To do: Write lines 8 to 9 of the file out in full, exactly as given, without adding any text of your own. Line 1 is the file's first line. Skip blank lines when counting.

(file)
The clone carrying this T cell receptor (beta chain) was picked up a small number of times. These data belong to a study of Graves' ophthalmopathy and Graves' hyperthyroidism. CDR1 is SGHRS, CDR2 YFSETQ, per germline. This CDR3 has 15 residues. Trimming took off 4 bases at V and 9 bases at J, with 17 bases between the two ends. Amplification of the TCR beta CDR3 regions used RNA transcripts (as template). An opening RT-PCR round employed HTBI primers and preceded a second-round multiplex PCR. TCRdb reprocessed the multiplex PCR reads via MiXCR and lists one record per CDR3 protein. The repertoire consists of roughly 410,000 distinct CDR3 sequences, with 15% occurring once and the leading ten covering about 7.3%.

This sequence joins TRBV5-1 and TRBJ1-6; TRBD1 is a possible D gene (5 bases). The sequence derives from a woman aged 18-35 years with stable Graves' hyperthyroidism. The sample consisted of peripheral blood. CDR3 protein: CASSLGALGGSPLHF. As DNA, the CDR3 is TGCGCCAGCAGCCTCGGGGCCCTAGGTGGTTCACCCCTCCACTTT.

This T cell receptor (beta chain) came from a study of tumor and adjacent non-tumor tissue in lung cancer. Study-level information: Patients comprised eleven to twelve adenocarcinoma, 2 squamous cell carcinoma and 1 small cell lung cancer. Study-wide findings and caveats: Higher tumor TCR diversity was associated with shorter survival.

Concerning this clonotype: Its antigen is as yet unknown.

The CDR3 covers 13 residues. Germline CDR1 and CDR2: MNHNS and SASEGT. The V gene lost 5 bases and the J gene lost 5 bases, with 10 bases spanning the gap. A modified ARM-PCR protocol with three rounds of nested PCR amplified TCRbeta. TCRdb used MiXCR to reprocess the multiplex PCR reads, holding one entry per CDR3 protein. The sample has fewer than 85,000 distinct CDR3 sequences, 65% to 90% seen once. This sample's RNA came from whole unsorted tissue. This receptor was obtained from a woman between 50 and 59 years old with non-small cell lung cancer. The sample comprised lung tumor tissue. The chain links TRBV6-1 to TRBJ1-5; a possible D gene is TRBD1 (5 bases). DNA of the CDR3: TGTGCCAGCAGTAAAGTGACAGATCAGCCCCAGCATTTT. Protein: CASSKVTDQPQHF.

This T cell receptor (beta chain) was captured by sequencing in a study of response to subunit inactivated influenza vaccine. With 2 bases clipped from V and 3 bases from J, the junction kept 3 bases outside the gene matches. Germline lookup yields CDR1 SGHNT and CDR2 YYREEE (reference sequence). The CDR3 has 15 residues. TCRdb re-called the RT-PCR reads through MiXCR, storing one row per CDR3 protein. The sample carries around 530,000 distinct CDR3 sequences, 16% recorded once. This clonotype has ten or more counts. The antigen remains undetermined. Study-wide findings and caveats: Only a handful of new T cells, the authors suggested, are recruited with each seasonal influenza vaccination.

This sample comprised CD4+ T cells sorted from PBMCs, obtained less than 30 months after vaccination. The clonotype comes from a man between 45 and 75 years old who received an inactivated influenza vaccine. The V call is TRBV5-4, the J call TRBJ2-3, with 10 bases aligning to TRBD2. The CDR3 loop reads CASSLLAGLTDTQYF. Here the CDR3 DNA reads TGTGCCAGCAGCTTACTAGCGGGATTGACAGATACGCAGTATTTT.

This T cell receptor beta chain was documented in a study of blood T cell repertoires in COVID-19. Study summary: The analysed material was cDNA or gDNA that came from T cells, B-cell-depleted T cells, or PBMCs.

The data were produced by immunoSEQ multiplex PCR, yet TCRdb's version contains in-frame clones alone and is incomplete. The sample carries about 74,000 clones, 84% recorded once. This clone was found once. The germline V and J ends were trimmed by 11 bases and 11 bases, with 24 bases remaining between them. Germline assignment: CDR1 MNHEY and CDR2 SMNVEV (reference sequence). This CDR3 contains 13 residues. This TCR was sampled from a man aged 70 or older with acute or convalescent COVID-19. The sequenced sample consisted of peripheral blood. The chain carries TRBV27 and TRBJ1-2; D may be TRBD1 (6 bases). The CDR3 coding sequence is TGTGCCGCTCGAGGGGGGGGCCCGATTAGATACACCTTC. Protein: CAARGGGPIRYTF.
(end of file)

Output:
This T cell receptor beta chain was documented in a study of blood T cell repertoires in COVID-19. Study summary: The analysed material was cDNA or gDNA that came from T cells, B-cell-depleted T cells, or PBMCs.

The data were produced by immunoSEQ multiplex PCR, yet TCRdb's version contains in-frame clones alone and is incomplete. The sample carries about 74,000 clones, 84% recorded once. This clone was found once. The germline V and J ends were trimmed by 11 bases and 11 bases, with 24 bases remaining between them. Germline assignment: CDR1 MNHEY and CDR2 SMNVEV (reference sequence). This CDR3 contains 13 residues. This TCR was sampled from a man aged 70 or older with acute or convalescent COVID-19. The sequenced sample consisted of peripheral blood. The chain carries TRBV27 and TRBJ1-2; D may be TRBD1 (6 bases). The CDR3 coding sequence is TGTGCCGCTCGAGGGGGGGGCCCGATTAGATACACCTTC. Protein: CAARGGGPIRYTF.